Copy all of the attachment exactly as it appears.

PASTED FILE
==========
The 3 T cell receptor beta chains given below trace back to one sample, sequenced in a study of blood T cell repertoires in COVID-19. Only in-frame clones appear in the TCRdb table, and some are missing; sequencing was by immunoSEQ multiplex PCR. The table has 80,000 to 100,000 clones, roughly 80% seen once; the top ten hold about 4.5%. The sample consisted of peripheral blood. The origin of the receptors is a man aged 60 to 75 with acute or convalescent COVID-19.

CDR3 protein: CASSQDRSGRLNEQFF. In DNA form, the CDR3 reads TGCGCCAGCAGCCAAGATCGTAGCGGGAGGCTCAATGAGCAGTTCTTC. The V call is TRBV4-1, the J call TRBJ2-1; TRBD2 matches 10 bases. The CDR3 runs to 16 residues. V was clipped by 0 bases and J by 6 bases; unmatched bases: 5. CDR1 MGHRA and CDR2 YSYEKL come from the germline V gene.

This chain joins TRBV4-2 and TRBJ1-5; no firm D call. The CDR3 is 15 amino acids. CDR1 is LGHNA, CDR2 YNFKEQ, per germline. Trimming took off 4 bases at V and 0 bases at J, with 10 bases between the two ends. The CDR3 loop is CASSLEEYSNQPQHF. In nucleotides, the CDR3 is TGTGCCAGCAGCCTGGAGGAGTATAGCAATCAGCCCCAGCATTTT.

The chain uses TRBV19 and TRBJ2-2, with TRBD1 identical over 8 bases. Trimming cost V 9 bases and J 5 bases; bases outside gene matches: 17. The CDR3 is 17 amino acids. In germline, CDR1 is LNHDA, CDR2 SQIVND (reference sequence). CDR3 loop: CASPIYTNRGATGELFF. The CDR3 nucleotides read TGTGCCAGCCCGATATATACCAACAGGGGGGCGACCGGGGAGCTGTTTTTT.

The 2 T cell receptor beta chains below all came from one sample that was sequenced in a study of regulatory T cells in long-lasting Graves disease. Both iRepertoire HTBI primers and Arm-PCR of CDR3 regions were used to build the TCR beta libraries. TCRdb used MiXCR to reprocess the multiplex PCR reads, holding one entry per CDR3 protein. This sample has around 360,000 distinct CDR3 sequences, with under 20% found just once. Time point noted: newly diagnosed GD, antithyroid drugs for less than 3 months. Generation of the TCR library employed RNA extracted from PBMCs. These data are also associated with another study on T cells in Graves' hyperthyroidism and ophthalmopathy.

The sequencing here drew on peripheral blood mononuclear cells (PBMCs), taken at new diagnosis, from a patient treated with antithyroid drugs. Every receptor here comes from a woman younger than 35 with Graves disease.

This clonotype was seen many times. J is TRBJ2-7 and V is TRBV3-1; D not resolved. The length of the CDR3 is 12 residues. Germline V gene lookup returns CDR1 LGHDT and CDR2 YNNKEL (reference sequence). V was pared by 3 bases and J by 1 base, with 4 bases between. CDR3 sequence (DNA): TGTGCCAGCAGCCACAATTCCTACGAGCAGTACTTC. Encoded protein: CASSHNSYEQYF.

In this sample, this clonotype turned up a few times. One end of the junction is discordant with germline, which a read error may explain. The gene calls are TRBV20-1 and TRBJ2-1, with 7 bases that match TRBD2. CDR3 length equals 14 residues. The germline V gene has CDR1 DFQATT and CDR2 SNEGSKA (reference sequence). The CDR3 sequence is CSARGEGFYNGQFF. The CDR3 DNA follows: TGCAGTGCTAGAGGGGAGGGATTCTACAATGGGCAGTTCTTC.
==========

The 3 T cell receptor beta chains given below trace back to one sample, sequenced in a study of blood T cell repertoires in COVID-19. Only in-frame clones appear in the TCRdb table, and some are missing; sequencing was by immunoSEQ multiplex PCR. The table has 80,000 to 100,000 clones, roughly 80% seen once; the top ten hold about 4.5%. The sample consisted of peripheral blood. The origin of the receptors is a man aged 60 to 75 with acute or convalescent COVID-19.

CDR3 protein: CASSQDRSGRLNEQFF. In DNA form, the CDR3 reads TGCGCCAGCAGCCAAGATCGTAGCGGGAGGCTCAATGAGCAGTTCTTC. The V call is TRBV4-1, the J call TRBJ2-1; TRBD2 matches 10 bases. The CDR3 runs to 16 residues. V was clipped by 0 bases and J by 6 bases; unmatched bases: 5. CDR1 MGHRA and CDR2 YSYEKL come from the germline V gene.

This chain joins TRBV4-2 and TRBJ1-5; no firm D call. The CDR3 is 15 amino acids. CDR1 is LGHNA, CDR2 YNFKEQ, per germline. Trimming took off 4 bases at V and 0 bases at J, with 10 bases between the two ends. The CDR3 loop is CASSLEEYSNQPQHF. In nucleotides, the CDR3 is TGTGCCAGCAGCCTGGAGGAGTATAGCAATCAGCCCCAGCATTTT.

The chain uses TRBV19 and TRBJ2-2, with TRBD1 identical over 8 bases. Trimming cost V 9 bases and J 5 bases; bases outside gene matches: 17. The CDR3 is 17 amino acids. In germline, CDR1 is LNHDA, CDR2 SQIVND (reference sequence). CDR3 loop: CASPIYTNRGATGELFF. The CDR3 nucleotides read TGTGCCAGCCCGATATATACCAACAGGGGGGCGACCGGGGAGCTGTTTTTT.

The 2 T cell receptor beta chains below all came from one sample that was sequenced in a study of regulatory T cells in long-lasting Graves disease. Both iRepertoire HTBI primers and Arm-PCR of CDR3 regions were used to build the TCR beta libraries. TCRdb used MiXCR to reprocess the multiplex PCR reads, holding one entry per CDR3 protein. This sample has around 360,000 distinct CDR3 sequences, with under 20% found just once. Time point noted: newly diagnosed GD, antithyroid drugs for less than 3 months. Generation of the TCR library employed RNA extracted from PBMCs. These data are also associated with another study on T cells in Graves' hyperthyroidism and ophthalmopathy.

The sequencing here drew on peripheral blood mononuclear cells (PBMCs), taken at new diagnosis, from a patient treated with antithyroid drugs. Every receptor here comes from a woman younger than 35 with Graves disease.

This clonotype was seen many times. J is TRBJ2-7 and V is TRBV3-1; D not resolved. The length of the CDR3 is 12 residues. Germline V gene lookup returns CDR1 LGHDT and CDR2 YNNKEL (reference sequence). V was pared by 3 bases and J by 1 base, with 4 bases between. CDR3 sequence (DNA): TGTGCCAGCAGCCACAATTCCTACGAGCAGTACTTC. Encoded protein: CASSHNSYEQYF.

In this sample, this clonotype turned up a few times. One end of the junction is discordant with germline, which a read error may explain. The gene calls are TRBV20-1 and TRBJ2-1, with 7 bases that match TRBD2. CDR3 length equals 14 residues. The germline V gene has CDR1 DFQATT and CDR2 SNEGSKA (reference sequence). The CDR3 sequence is CSARGEGFYNGQFF. The CDR3 DNA follows: TGCAGTGCTAGAGGGGAGGGATTCTACAATGGGCAGTTCTTC.